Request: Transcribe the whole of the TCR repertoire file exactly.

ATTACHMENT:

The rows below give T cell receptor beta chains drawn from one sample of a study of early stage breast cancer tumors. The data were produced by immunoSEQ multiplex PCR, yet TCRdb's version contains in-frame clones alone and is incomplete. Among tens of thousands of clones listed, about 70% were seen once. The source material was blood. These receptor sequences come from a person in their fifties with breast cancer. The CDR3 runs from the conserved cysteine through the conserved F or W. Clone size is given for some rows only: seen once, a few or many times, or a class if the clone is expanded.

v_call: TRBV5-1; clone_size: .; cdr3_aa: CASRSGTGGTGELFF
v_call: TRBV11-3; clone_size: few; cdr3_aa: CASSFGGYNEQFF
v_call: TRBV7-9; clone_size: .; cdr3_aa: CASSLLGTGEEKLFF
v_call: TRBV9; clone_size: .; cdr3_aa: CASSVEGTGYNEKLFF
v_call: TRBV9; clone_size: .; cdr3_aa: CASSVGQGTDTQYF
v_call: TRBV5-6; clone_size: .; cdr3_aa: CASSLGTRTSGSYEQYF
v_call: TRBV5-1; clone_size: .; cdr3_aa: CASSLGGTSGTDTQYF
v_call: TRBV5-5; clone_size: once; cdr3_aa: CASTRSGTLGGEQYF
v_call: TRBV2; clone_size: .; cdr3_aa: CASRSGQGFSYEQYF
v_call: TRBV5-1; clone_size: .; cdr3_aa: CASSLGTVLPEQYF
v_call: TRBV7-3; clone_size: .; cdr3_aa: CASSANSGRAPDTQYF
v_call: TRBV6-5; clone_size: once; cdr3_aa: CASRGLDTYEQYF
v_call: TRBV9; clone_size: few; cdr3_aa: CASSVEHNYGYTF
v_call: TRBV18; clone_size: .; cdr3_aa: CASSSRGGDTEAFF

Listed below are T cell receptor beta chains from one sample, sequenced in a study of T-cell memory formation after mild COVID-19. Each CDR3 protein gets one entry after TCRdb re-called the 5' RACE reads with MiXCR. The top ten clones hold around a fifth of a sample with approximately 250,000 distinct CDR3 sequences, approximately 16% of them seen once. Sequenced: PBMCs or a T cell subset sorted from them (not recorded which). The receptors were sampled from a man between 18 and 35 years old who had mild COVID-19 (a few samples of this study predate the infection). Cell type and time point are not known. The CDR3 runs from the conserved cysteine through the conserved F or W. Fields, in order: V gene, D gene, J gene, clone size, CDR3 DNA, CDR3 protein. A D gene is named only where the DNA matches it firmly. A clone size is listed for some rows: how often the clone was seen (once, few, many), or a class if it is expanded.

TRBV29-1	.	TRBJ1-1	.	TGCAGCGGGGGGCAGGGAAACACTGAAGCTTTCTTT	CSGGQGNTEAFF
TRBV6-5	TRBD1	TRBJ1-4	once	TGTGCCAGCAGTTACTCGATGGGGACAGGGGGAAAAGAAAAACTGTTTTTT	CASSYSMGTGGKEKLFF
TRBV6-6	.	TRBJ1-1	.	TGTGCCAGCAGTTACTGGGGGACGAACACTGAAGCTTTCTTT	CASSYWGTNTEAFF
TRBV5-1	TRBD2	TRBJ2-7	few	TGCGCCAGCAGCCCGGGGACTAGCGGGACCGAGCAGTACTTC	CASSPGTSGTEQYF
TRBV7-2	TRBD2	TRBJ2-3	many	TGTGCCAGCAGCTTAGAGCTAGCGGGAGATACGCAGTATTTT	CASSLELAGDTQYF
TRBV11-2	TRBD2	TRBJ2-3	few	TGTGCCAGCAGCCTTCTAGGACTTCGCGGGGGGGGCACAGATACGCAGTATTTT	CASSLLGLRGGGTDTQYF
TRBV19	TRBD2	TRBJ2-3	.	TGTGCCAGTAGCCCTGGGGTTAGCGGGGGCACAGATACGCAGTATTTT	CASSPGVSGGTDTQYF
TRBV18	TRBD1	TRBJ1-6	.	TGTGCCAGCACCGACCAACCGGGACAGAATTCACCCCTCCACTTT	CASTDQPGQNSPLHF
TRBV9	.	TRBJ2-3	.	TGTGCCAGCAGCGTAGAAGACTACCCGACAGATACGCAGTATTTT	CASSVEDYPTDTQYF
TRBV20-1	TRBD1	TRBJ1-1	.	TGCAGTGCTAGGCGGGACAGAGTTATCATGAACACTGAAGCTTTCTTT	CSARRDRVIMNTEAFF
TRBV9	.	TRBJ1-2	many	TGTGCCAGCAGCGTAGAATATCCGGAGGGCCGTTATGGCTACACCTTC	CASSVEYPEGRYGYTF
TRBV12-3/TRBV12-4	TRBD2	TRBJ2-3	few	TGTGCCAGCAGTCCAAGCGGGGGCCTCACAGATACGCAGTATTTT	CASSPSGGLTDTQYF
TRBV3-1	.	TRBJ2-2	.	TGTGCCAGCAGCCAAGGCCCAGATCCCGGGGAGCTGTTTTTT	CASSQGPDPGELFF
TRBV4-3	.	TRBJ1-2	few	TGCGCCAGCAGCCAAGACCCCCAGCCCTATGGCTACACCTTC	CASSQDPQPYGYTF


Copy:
The rows below give T cell receptor beta chains drawn from one sample of a study of early stage breast cancer tumors. The data were produced by immunoSEQ multiplex PCR, yet TCRdb's version contains in-frame clones alone and is incomplete. Among tens of thousands of clones listed, about 70% were seen once. The source material was blood. These receptor sequences come from a person in their fifties with breast cancer. The CDR3 runs from the conserved cysteine through the conserved F or W. Clone size is given for some rows only: seen once, a few or many times, or a class if the clone is expanded.

v_call: TRBV5-1; clone_size: .; cdr3_aa: CASRSGTGGTGELFF
v_call: TRBV11-3; clone_size: few; cdr3_aa: CASSFGGYNEQFF
v_call: TRBV7-9; clone_size: .; cdr3_aa: CASSLLGTGEEKLFF
v_call: TRBV9; clone_size: .; cdr3_aa: CASSVEGTGYNEKLFF
v_call: TRBV9; clone_size: .; cdr3_aa: CASSVGQGTDTQYF
v_call: TRBV5-6; clone_size: .; cdr3_aa: CASSLGTRTSGSYEQYF
v_call: TRBV5-1; clone_size: .; cdr3_aa: CASSLGGTSGTDTQYF
v_call: TRBV5-5; clone_size: once; cdr3_aa: CASTRSGTLGGEQYF
v_call: TRBV2; clone_size: .; cdr3_aa: CASRSGQGFSYEQYF
v_call: TRBV5-1; clone_size: .; cdr3_aa: CASSLGTVLPEQYF
v_call: TRBV7-3; clone_size: .; cdr3_aa: CASSANSGRAPDTQYF
v_call: TRBV6-5; clone_size: once; cdr3_aa: CASRGLDTYEQYF
v_call: TRBV9; clone_size: few; cdr3_aa: CASSVEHNYGYTF
v_call: TRBV18; clone_size: .; cdr3_aa: CASSSRGGDTEAFF

Listed below are T cell receptor beta chains from one sample, sequenced in a study of T-cell memory formation after mild COVID-19. Each CDR3 protein gets one entry after TCRdb re-called the 5' RACE reads with MiXCR. The top ten clones hold around a fifth of a sample with approximately 250,000 distinct CDR3 sequences, approximately 16% of them seen once. Sequenced: PBMCs or a T cell subset sorted from them (not recorded which). The receptors were sampled from a man between 18 and 35 years old who had mild COVID-19 (a few samples of this study predate the infection). Cell type and time point are not known. The CDR3 runs from the conserved cysteine through the conserved F or W. Fields, in order: V gene, D gene, J gene, clone size, CDR3 DNA, CDR3 protein. A D gene is named only where the DNA matches it firmly. A clone size is listed for some rows: how often the clone was seen (once, few, many), or a class if it is expanded.

TRBV29-1	.	TRBJ1-1	.	TGCAGCGGGGGGCAGGGAAACACTGAAGCTTTCTTT	CSGGQGNTEAFF
TRBV6-5	TRBD1	TRBJ1-4	once	TGTGCCAGCAGTTACTCGATGGGGACAGGGGGAAAAGAAAAACTGTTTTTT	CASSYSMGTGGKEKLFF
TRBV6-6	.	TRBJ1-1	.	TGTGCCAGCAGTTACTGGGGGACGAACACTGAAGCTTTCTTT	CASSYWGTNTEAFF
TRBV5-1	TRBD2	TRBJ2-7	few	TGCGCCAGCAGCCCGGGGACTAGCGGGACCGAGCAGTACTTC	CASSPGTSGTEQYF
TRBV7-2	TRBD2	TRBJ2-3	many	TGTGCCAGCAGCTTAGAGCTAGCGGGAGATACGCAGTATTTT	CASSLELAGDTQYF
TRBV11-2	TRBD2	TRBJ2-3	few	TGTGCCAGCAGCCTTCTAGGACTTCGCGGGGGGGGCACAGATACGCAGTATTTT	CASSLLGLRGGGTDTQYF
TRBV19	TRBD2	TRBJ2-3	.	TGTGCCAGTAGCCCTGGGGTTAGCGGGGGCACAGATACGCAGTATTTT	CASSPGVSGGTDTQYF
TRBV18	TRBD1	TRBJ1-6	.	TGTGCCAGCACCGACCAACCGGGACAGAATTCACCCCTCCACTTT	CASTDQPGQNSPLHF
TRBV9	.	TRBJ2-3	.	TGTGCCAGCAGCGTAGAAGACTACCCGACAGATACGCAGTATTTT	CASSVEDYPTDTQYF
TRBV20-1	TRBD1	TRBJ1-1	.	TGCAGTGCTAGGCGGGACAGAGTTATCATGAACACTGAAGCTTTCTTT	CSARRDRVIMNTEAFF
TRBV9	.	TRBJ1-2	many	TGTGCCAGCAGCGTAGAATATCCGGAGGGCCGTTATGGCTACACCTTC	CASSVEYPEGRYGYTF
TRBV12-3/TRBV12-4	TRBD2	TRBJ2-3	few	TGTGCCAGCAGTCCAAGCGGGGGCCTCACAGATACGCAGTATTTT	CASSPSGGLTDTQYF
TRBV3-1	.	TRBJ2-2	.	TGTGCCAGCAGCCAAGGCCCAGATCCCGGGGAGCTGTTTTTT	CASSQGPDPGELFF
TRBV4-3	.	TRBJ1-2	few	TGCGCCAGCAGCCAAGACCCCCAGCCCTATGGCTACACCTTC	CASSQDPQPYGYTF